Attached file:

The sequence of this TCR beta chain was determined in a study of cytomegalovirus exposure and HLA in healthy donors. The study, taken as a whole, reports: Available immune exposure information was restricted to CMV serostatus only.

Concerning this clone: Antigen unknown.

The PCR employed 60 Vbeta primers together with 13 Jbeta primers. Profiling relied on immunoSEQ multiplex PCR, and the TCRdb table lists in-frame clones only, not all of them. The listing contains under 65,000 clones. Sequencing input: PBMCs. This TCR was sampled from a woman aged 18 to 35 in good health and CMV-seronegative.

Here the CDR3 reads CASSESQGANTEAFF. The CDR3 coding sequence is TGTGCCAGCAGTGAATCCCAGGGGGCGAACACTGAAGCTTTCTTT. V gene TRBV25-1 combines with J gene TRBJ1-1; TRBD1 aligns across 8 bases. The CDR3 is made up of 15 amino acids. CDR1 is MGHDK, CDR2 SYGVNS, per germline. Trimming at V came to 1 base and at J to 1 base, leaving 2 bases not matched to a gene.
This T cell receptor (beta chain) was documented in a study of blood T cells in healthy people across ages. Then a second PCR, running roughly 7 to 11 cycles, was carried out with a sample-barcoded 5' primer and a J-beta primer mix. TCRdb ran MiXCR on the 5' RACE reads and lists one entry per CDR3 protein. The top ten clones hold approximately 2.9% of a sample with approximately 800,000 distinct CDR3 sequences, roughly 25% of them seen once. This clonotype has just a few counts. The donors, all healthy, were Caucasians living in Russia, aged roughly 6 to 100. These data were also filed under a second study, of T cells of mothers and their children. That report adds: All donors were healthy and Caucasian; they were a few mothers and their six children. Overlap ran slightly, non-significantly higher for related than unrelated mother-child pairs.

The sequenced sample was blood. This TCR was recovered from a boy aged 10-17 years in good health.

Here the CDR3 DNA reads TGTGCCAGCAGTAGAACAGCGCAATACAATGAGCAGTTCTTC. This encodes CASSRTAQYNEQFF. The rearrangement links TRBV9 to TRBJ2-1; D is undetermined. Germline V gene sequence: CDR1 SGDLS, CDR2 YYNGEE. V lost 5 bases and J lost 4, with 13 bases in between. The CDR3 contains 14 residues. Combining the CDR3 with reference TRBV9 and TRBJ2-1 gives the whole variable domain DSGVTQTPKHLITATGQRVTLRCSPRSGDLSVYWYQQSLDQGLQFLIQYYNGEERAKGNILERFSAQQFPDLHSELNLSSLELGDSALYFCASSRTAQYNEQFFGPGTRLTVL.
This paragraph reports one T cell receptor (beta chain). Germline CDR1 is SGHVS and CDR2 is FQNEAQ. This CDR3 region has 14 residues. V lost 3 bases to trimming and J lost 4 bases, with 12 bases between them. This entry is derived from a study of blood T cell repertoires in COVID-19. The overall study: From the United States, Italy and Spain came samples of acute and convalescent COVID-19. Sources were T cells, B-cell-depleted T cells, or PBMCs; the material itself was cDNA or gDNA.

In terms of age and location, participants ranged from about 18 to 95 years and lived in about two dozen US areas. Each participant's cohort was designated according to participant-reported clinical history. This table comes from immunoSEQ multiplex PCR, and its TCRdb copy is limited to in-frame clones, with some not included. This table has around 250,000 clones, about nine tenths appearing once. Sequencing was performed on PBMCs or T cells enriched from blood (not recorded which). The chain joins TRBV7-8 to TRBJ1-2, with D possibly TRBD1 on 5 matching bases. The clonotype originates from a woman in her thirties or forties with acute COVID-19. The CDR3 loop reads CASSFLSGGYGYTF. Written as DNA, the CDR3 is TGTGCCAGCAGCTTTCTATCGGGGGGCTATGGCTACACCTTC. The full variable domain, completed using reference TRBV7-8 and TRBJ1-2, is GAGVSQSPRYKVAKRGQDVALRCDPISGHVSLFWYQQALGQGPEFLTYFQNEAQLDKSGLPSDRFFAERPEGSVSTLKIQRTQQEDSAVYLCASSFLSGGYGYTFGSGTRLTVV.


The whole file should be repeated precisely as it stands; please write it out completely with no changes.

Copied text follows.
The sequence of this TCR beta chain was determined in a study of cytomegalovirus exposure and HLA in healthy donors. The study, taken as a whole, reports: Available immune exposure information was restricted to CMV serostatus only.

Concerning this clone: Antigen unknown.

The PCR employed 60 Vbeta primers together with 13 Jbeta primers. Profiling relied on immunoSEQ multiplex PCR, and the TCRdb table lists in-frame clones only, not all of them. The listing contains under 65,000 clones. Sequencing input: PBMCs. This TCR was sampled from a woman aged 18 to 35 in good health and CMV-seronegative.

Here the CDR3 reads CASSESQGANTEAFF. The CDR3 coding sequence is TGTGCCAGCAGTGAATCCCAGGGGGCGAACACTGAAGCTTTCTTT. V gene TRBV25-1 combines with J gene TRBJ1-1; TRBD1 aligns across 8 bases. The CDR3 is made up of 15 amino acids. CDR1 is MGHDK, CDR2 SYGVNS, per germline. Trimming at V came to 1 base and at J to 1 base, leaving 2 bases not matched to a gene.
This T cell receptor (beta chain) was documented in a study of blood T cells in healthy people across ages. Then a second PCR, running roughly 7 to 11 cycles, was carried out with a sample-barcoded 5' primer and a J-beta primer mix. TCRdb ran MiXCR on the 5' RACE reads and lists one entry per CDR3 protein. The top ten clones hold approximately 2.9% of a sample with approximately 800,000 distinct CDR3 sequences, roughly 25% of them seen once. This clonotype has just a few counts. The donors, all healthy, were Caucasians living in Russia, aged roughly 6 to 100. These data were also filed under a second study, of T cells of mothers and their children. That report adds: All donors were healthy and Caucasian; they were a few mothers and their six children. Overlap ran slightly, non-significantly higher for related than unrelated mother-child pairs.

The sequenced sample was blood. This TCR was recovered from a boy aged 10-17 years in good health.

Here the CDR3 DNA reads TGTGCCAGCAGTAGAACAGCGCAATACAATGAGCAGTTCTTC. This encodes CASSRTAQYNEQFF. The rearrangement links TRBV9 to TRBJ2-1; D is undetermined. Germline V gene sequence: CDR1 SGDLS, CDR2 YYNGEE. V lost 5 bases and J lost 4, with 13 bases in between. The CDR3 contains 14 residues. Combining the CDR3 with reference TRBV9 and TRBJ2-1 gives the whole variable domain DSGVTQTPKHLITATGQRVTLRCSPRSGDLSVYWYQQSLDQGLQFLIQYYNGEERAKGNILERFSAQQFPDLHSELNLSSLELGDSALYFCASSRTAQYNEQFFGPGTRLTVL.
This paragraph reports one T cell receptor (beta chain). Germline CDR1 is SGHVS and CDR2 is FQNEAQ. This CDR3 region has 14 residues. V lost 3 bases to trimming and J lost 4 bases, with 12 bases between them. This entry is derived from a study of blood T cell repertoires in COVID-19. The overall study: From the United States, Italy and Spain came samples of acute and convalescent COVID-19. Sources were T cells, B-cell-depleted T cells, or PBMCs; the material itself was cDNA or gDNA.

In terms of age and location, participants ranged from about 18 to 95 years and lived in about two dozen US areas. Each participant's cohort was designated according to participant-reported clinical history. This table comes from immunoSEQ multiplex PCR, and its TCRdb copy is limited to in-frame clones, with some not included. This table has around 250,000 clones, about nine tenths appearing once. Sequencing was performed on PBMCs or T cells enriched from blood (not recorded which). The chain joins TRBV7-8 to TRBJ1-2, with D possibly TRBD1 on 5 matching bases. The clonotype originates from a woman in her thirties or forties with acute COVID-19. The CDR3 loop reads CASSFLSGGYGYTF. Written as DNA, the CDR3 is TGTGCCAGCAGCTTTCTATCGGGGGGCTATGGCTACACCTTC. The full variable domain, completed using reference TRBV7-8 and TRBJ1-2, is GAGVSQSPRYKVAKRGQDVALRCDPISGHVSLFWYQQALGQGPEFLTYFQNEAQLDKSGLPSDRFFAERPEGSVSTLKIQRTQQEDSAVYLCASSFLSGGYGYTFGSGTRLTVV.